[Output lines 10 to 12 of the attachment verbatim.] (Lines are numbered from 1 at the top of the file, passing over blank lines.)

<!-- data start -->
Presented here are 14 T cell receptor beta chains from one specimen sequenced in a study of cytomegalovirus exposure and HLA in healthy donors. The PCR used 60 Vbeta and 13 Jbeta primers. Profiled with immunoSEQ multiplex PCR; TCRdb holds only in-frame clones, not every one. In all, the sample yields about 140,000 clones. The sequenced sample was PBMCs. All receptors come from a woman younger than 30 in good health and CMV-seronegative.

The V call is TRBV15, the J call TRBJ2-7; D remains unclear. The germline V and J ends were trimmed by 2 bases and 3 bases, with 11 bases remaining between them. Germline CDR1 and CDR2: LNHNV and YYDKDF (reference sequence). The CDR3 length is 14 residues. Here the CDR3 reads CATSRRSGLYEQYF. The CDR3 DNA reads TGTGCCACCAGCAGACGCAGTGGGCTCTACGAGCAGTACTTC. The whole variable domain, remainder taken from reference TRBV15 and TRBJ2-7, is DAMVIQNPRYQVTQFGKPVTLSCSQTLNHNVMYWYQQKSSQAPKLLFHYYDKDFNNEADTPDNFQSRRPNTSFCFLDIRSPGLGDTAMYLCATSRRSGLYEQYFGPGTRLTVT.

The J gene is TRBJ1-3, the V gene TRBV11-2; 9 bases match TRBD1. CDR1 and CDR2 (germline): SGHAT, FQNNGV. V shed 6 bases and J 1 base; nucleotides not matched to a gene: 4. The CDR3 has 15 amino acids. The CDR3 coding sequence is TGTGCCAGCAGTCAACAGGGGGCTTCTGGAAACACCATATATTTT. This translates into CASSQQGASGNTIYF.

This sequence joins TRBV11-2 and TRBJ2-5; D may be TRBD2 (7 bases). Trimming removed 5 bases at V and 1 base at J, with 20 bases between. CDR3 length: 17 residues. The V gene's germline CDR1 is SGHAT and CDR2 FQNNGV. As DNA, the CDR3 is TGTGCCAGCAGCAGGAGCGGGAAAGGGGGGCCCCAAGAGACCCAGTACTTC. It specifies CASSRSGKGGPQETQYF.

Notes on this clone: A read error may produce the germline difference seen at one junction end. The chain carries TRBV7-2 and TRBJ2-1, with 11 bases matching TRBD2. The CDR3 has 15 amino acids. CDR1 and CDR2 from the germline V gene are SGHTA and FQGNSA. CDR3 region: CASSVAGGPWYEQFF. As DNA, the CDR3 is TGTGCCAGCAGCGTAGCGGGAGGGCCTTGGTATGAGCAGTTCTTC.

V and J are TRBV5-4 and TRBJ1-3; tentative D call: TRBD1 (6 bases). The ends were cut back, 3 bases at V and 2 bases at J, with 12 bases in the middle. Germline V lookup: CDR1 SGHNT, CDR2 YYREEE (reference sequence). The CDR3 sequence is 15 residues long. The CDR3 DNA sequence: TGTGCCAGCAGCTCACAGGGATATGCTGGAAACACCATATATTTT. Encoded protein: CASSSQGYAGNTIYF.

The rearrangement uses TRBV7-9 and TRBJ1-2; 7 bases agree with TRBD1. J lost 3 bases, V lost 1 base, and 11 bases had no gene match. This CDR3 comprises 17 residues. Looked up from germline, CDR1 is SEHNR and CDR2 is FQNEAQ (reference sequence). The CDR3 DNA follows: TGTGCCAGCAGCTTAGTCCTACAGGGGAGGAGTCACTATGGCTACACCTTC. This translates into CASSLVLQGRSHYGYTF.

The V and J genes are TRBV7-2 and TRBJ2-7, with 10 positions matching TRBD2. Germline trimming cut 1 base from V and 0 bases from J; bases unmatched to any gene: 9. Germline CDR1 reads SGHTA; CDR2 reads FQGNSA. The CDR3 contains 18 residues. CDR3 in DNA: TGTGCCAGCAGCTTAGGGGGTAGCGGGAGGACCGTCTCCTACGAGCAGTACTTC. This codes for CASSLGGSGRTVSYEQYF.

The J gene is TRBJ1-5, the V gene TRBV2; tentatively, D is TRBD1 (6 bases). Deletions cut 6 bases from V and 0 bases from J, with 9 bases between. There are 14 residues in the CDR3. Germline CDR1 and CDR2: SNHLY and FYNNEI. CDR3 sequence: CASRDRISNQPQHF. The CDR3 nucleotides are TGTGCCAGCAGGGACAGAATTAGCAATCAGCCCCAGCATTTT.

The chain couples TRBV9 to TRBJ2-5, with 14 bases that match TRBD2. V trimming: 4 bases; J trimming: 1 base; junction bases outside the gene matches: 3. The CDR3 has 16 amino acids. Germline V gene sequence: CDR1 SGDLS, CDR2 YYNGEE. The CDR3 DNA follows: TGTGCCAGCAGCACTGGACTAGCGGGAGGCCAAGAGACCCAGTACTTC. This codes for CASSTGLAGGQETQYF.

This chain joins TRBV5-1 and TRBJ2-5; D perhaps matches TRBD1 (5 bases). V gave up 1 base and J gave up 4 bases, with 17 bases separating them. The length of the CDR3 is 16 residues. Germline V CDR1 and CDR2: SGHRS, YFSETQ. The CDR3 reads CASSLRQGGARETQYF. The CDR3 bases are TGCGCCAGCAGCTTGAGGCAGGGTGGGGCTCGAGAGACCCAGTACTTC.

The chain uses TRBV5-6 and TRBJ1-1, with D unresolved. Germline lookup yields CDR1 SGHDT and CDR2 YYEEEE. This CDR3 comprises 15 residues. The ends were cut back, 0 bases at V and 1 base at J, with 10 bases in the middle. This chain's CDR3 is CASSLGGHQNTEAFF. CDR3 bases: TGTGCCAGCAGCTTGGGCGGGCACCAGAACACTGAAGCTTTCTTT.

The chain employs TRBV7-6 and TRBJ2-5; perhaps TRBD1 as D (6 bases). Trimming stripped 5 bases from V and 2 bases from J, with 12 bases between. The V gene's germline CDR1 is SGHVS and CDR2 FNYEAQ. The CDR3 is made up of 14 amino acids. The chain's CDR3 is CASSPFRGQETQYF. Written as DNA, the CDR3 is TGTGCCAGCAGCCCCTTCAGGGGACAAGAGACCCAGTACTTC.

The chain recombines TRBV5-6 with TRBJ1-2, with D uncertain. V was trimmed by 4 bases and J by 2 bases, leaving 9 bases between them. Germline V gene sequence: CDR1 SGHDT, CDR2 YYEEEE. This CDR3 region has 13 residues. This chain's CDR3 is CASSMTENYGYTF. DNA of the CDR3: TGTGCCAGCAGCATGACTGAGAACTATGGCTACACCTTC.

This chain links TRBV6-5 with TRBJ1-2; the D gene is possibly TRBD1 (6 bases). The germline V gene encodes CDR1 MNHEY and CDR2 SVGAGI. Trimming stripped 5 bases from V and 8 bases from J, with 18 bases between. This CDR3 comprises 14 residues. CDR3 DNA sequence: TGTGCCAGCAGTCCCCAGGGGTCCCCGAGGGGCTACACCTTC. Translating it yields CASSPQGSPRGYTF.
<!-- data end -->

The chain couples TRBV9 to TRBJ2-5, with 14 bases that match TRBD2. V trimming: 4 bases; J trimming: 1 base; junction bases outside the gene matches: 3. The CDR3 has 16 amino acids. Germline V gene sequence: CDR1 SGDLS, CDR2 YYNGEE. The CDR3 DNA follows: TGTGCCAGCAGCACTGGACTAGCGGGAGGCCAAGAGACCCAGTACTTC. This codes for CASSTGLAGGQETQYF.

This chain joins TRBV5-1 and TRBJ2-5; D perhaps matches TRBD1 (5 bases). V gave up 1 base and J gave up 4 bases, with 17 bases separating them. The length of the CDR3 is 16 residues. Germline V CDR1 and CDR2: SGHRS, YFSETQ. The CDR3 reads CASSLRQGGARETQYF. The CDR3 bases are TGCGCCAGCAGCTTGAGGCAGGGTGGGGCTCGAGAGACCCAGTACTTC.

The chain uses TRBV5-6 and TRBJ1-1, with D unresolved. Germline lookup yields CDR1 SGHDT and CDR2 YYEEEE. This CDR3 comprises 15 residues. The ends were cut back, 0 bases at V and 1 base at J, with 10 bases in the middle. This chain's CDR3 is CASSLGGHQNTEAFF. CDR3 bases: TGTGCCAGCAGCTTGGGCGGGCACCAGAACACTGAAGCTTTCTTT.